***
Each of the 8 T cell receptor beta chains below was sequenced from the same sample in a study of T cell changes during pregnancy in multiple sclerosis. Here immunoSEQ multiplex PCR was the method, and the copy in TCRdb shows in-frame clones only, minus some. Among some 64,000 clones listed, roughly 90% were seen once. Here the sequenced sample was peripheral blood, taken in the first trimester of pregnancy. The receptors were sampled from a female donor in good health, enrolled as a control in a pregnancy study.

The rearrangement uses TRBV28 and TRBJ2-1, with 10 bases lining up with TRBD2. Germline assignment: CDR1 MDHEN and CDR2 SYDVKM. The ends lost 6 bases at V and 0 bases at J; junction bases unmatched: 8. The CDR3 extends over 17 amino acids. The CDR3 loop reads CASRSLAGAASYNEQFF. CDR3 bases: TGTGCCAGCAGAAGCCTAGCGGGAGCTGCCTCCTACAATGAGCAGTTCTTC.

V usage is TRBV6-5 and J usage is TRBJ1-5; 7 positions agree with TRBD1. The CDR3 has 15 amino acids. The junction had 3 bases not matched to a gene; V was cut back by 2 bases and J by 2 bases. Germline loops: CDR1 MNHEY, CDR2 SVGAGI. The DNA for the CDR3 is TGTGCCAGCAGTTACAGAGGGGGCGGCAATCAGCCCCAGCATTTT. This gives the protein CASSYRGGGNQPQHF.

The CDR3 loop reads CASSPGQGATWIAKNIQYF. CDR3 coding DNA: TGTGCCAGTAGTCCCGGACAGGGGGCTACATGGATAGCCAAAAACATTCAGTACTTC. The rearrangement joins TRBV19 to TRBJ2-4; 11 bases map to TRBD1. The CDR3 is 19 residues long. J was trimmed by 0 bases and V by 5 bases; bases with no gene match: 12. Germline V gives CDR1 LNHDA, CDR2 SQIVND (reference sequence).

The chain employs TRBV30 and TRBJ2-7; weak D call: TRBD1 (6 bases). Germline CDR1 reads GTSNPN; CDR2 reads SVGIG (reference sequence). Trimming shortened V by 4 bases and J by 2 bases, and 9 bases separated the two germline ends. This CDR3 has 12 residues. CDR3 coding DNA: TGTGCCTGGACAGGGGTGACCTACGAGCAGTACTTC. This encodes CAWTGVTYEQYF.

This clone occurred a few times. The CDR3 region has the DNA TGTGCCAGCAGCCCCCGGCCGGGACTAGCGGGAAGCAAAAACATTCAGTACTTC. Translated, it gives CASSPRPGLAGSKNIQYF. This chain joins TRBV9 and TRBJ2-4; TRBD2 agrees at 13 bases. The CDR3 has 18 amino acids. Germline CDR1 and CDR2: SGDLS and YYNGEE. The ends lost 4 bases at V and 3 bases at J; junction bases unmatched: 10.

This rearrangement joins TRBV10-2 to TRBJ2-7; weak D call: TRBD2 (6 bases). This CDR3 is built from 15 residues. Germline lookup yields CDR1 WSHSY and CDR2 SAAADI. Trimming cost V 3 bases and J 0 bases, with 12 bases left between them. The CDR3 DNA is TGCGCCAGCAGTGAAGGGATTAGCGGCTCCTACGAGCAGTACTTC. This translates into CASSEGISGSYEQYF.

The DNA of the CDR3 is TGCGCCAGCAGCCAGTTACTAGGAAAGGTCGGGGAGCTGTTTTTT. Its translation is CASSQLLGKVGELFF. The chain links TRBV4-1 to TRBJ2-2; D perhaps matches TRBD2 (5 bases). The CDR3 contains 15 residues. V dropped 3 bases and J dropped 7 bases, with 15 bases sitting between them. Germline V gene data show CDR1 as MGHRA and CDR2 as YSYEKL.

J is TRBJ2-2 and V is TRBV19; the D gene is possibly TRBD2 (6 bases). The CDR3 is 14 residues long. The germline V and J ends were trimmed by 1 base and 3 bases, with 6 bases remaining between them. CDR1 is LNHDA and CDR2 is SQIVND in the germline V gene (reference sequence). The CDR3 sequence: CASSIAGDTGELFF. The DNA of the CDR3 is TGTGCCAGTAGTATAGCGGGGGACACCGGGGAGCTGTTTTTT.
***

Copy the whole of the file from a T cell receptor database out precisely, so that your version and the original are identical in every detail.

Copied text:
Each of the 8 T cell receptor beta chains below was sequenced from the same sample in a study of T cell changes during pregnancy in multiple sclerosis. Here immunoSEQ multiplex PCR was the method, and the copy in TCRdb shows in-frame clones only, minus some. Among some 64,000 clones listed, roughly 90% were seen once. Here the sequenced sample was peripheral blood, taken in the first trimester of pregnancy. The receptors were sampled from a female donor in good health, enrolled as a control in a pregnancy study.

The rearrangement uses TRBV28 and TRBJ2-1, with 10 bases lining up with TRBD2. Germline assignment: CDR1 MDHEN and CDR2 SYDVKM. The ends lost 6 bases at V and 0 bases at J; junction bases unmatched: 8. The CDR3 extends over 17 amino acids. The CDR3 loop reads CASRSLAGAASYNEQFF. CDR3 bases: TGTGCCAGCAGAAGCCTAGCGGGAGCTGCCTCCTACAATGAGCAGTTCTTC.

V usage is TRBV6-5 and J usage is TRBJ1-5; 7 positions agree with TRBD1. The CDR3 has 15 amino acids. The junction had 3 bases not matched to a gene; V was cut back by 2 bases and J by 2 bases. Germline loops: CDR1 MNHEY, CDR2 SVGAGI. The DNA for the CDR3 is TGTGCCAGCAGTTACAGAGGGGGCGGCAATCAGCCCCAGCATTTT. This gives the protein CASSYRGGGNQPQHF.

The CDR3 loop reads CASSPGQGATWIAKNIQYF. CDR3 coding DNA: TGTGCCAGTAGTCCCGGACAGGGGGCTACATGGATAGCCAAAAACATTCAGTACTTC. The rearrangement joins TRBV19 to TRBJ2-4; 11 bases map to TRBD1. The CDR3 is 19 residues long. J was trimmed by 0 bases and V by 5 bases; bases with no gene match: 12. Germline V gives CDR1 LNHDA, CDR2 SQIVND (reference sequence).

The chain employs TRBV30 and TRBJ2-7; weak D call: TRBD1 (6 bases). Germline CDR1 reads GTSNPN; CDR2 reads SVGIG (reference sequence). Trimming shortened V by 4 bases and J by 2 bases, and 9 bases separated the two germline ends. This CDR3 has 12 residues. CDR3 coding DNA: TGTGCCTGGACAGGGGTGACCTACGAGCAGTACTTC. This encodes CAWTGVTYEQYF.

This clone occurred a few times. The CDR3 region has the DNA TGTGCCAGCAGCCCCCGGCCGGGACTAGCGGGAAGCAAAAACATTCAGTACTTC. Translated, it gives CASSPRPGLAGSKNIQYF. This chain joins TRBV9 and TRBJ2-4; TRBD2 agrees at 13 bases. The CDR3 has 18 amino acids. Germline CDR1 and CDR2: SGDLS and YYNGEE. The ends lost 4 bases at V and 3 bases at J; junction bases unmatched: 10.

This rearrangement joins TRBV10-2 to TRBJ2-7; weak D call: TRBD2 (6 bases). This CDR3 is built from 15 residues. Germline lookup yields CDR1 WSHSY and CDR2 SAAADI. Trimming cost V 3 bases and J 0 bases, with 12 bases left between them. The CDR3 DNA is TGCGCCAGCAGTGAAGGGATTAGCGGCTCCTACGAGCAGTACTTC. This translates into CASSEGISGSYEQYF.

The DNA of the CDR3 is TGCGCCAGCAGCCAGTTACTAGGAAAGGTCGGGGAGCTGTTTTTT. Its translation is CASSQLLGKVGELFF. The chain links TRBV4-1 to TRBJ2-2; D perhaps matches TRBD2 (5 bases). The CDR3 contains 15 residues. V dropped 3 bases and J dropped 7 bases, with 15 bases sitting between them. Germline V gene data show CDR1 as MGHRA and CDR2 as YSYEKL.

J is TRBJ2-2 and V is TRBV19; the D gene is possibly TRBD2 (6 bases). The CDR3 is 14 residues long. The germline V and J ends were trimmed by 1 base and 3 bases, with 6 bases remaining between them. CDR1 is LNHDA and CDR2 is SQIVND in the germline V gene (reference sequence). The CDR3 sequence: CASSIAGDTGELFF. The DNA of the CDR3 is TGTGCCAGTAGTATAGCGGGGGACACCGGGGAGCTGTTTTTT.